Jeremy Sherr

Jeremy Sherr (bio) has published provings of Scorpion, Chocolate, and Hydrogen that are appreciated as valuable additions to our homeopathic literature.

Through his Dynamis School he offers superior education in homeopathy.

Section 1

AH - How did you choose homeopathy?

JS
My dad was a doctor. He would always grumble about middle of the night house calls, so I swore I'd never be a doctor. That's one good reason, although my "house calls" now take me around the world for weeks at a time.

In 1976 I had a health food shop - I used to start baking in the morning, grind the flour myself, do the whole thing - so I started looking into alternatives.

I was in a bar one night, and I said to somebody, "What are you doing?" and he replied, "Oh, I'm studying homeopathy." I said, "What's this homeopathy?" and he replied "Like cures like" and at that moment I got it.

In 1979 - I had a motorcycle accident and broke nine bones in my body. During my convalescence I had time to think "What am I doing with my life?" Being in hospital my interest in medicine was kindled and I decided to study medicine, but I was put off by what I saw around me so I decided to study alternative medicine.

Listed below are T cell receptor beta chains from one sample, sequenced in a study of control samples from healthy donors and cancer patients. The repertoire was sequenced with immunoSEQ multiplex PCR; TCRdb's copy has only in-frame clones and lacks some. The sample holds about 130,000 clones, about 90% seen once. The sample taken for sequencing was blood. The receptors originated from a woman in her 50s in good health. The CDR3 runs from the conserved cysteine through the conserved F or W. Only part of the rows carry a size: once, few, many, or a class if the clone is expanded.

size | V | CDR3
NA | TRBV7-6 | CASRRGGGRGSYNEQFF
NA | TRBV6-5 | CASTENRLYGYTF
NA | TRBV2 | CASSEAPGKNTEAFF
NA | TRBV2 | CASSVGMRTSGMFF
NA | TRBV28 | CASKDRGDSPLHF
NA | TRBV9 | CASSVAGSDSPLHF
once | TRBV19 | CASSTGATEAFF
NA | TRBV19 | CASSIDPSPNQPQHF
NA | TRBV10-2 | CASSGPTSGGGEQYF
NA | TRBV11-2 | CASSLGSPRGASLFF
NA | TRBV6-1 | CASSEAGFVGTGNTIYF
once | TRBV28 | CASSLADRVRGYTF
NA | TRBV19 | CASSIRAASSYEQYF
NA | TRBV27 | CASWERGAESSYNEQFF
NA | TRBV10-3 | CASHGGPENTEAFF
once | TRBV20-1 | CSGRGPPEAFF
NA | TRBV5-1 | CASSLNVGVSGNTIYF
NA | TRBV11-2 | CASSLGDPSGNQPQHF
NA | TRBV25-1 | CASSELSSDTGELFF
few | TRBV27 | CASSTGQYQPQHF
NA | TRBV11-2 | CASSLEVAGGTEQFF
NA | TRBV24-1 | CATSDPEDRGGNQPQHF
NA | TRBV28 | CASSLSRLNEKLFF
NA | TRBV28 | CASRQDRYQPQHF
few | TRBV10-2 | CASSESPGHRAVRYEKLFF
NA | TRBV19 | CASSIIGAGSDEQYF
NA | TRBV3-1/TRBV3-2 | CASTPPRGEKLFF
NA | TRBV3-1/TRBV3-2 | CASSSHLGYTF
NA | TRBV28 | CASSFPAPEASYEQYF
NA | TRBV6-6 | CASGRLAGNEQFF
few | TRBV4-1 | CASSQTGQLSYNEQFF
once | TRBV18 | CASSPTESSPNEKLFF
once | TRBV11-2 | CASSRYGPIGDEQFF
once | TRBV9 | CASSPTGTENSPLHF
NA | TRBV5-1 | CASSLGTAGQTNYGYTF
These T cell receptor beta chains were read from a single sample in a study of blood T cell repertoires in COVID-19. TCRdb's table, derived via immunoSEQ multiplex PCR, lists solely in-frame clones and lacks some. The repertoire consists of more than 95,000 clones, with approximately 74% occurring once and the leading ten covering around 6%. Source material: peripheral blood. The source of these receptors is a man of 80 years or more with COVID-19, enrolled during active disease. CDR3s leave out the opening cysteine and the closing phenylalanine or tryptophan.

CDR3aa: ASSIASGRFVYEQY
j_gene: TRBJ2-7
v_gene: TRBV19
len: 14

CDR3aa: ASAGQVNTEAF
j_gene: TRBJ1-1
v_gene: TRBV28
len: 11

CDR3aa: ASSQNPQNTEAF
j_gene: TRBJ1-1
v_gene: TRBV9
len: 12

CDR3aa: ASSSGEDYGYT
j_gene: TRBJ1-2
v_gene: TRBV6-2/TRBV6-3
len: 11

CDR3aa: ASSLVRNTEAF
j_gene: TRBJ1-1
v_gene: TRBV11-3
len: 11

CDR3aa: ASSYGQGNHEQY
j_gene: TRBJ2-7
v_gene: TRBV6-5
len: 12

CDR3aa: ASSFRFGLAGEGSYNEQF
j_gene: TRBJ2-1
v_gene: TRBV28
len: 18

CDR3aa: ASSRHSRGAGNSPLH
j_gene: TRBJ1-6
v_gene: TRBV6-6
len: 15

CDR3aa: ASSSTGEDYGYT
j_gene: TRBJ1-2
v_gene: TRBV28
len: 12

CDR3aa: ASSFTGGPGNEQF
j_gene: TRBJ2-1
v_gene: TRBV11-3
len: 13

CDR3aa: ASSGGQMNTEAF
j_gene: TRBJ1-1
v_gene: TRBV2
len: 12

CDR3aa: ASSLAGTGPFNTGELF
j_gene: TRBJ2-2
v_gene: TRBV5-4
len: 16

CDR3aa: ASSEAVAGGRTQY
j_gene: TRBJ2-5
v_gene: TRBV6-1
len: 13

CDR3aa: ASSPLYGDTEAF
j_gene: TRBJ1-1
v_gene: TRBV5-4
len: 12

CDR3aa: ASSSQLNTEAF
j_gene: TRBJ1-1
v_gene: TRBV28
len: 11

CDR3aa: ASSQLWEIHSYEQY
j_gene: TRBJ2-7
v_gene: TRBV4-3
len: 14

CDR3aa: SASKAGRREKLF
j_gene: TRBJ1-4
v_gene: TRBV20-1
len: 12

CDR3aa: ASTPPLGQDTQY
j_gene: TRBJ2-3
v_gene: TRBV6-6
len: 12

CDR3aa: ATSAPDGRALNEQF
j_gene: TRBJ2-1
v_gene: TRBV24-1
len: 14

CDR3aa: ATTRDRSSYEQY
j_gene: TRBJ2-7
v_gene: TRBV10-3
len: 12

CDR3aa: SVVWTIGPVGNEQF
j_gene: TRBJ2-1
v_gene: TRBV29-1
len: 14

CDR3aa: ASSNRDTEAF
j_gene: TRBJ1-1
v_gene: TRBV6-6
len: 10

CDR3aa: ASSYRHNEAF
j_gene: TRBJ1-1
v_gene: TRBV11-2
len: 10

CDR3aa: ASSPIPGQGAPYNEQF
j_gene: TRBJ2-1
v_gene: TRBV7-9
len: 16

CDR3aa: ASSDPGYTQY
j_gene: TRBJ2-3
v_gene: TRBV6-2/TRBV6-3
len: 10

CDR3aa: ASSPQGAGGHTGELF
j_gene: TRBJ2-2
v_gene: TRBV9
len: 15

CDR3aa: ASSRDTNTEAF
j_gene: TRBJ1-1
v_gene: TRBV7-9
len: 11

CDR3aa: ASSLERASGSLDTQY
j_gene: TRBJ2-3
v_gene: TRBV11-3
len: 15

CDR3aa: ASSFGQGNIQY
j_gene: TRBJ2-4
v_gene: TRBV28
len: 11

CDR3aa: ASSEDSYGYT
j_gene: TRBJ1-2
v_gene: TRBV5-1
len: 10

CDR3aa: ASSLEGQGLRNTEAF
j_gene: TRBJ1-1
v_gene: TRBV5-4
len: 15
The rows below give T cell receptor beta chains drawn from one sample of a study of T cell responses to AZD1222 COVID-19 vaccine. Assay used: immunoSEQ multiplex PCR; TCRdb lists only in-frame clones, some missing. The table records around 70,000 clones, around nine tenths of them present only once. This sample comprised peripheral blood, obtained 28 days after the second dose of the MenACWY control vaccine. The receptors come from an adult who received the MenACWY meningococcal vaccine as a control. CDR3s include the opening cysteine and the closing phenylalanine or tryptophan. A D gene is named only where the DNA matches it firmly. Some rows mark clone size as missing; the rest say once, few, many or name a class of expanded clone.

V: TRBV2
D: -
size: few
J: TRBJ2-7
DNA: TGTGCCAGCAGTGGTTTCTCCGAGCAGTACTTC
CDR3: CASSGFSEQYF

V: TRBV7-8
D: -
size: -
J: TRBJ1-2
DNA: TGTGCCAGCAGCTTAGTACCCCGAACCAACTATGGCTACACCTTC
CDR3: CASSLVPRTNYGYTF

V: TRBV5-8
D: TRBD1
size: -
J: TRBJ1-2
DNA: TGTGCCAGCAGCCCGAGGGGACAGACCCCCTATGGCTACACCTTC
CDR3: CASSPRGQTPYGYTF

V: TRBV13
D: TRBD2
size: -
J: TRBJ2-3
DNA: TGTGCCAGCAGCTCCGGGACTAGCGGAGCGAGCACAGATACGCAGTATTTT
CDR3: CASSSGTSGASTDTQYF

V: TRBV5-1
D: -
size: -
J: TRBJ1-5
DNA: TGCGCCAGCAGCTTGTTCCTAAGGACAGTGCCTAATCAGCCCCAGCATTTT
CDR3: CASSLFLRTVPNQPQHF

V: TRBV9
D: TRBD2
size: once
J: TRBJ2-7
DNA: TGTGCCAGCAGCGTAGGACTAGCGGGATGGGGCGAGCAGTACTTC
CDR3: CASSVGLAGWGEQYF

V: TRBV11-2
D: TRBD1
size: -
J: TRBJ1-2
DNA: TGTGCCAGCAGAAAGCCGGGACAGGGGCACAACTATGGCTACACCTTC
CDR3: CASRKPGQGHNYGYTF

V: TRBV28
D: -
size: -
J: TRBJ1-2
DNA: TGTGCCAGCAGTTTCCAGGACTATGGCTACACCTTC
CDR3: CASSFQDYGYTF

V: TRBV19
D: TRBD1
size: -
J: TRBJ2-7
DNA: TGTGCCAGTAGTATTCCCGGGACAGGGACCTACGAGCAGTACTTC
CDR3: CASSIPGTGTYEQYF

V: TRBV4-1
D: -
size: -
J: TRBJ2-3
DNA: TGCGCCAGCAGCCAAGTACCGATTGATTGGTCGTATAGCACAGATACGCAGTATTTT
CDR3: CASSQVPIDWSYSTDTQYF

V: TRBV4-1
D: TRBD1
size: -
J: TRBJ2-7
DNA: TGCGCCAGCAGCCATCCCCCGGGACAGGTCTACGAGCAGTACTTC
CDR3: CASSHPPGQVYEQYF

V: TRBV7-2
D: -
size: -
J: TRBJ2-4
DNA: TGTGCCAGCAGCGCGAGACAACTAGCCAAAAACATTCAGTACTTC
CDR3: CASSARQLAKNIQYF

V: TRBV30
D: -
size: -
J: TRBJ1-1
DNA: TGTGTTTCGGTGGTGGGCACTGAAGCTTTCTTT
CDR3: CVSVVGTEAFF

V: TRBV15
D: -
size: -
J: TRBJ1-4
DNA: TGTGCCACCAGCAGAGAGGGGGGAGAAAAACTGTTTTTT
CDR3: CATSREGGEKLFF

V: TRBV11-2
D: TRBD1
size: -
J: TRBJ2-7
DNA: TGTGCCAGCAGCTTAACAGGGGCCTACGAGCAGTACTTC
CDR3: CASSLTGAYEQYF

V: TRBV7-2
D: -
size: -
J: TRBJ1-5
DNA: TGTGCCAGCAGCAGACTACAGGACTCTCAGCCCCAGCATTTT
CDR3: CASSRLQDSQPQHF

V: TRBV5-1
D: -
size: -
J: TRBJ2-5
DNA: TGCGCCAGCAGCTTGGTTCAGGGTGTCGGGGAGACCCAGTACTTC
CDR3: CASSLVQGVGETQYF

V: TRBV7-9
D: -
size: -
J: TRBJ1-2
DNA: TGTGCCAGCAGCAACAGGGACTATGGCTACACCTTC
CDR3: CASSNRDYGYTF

I was lying in traction after the accident - I'd just bought this encyclopaedia of alternative medicine in which I had read about 300 different systems, the only one that made sense was homeopathy.

In 1980 I went to England to study homeopathy, it was the second year of 'the college of homeopathy' which was a weekend course. That didn't seem like enough so I joined the college of acupuncture at the same time, which was a full-time course.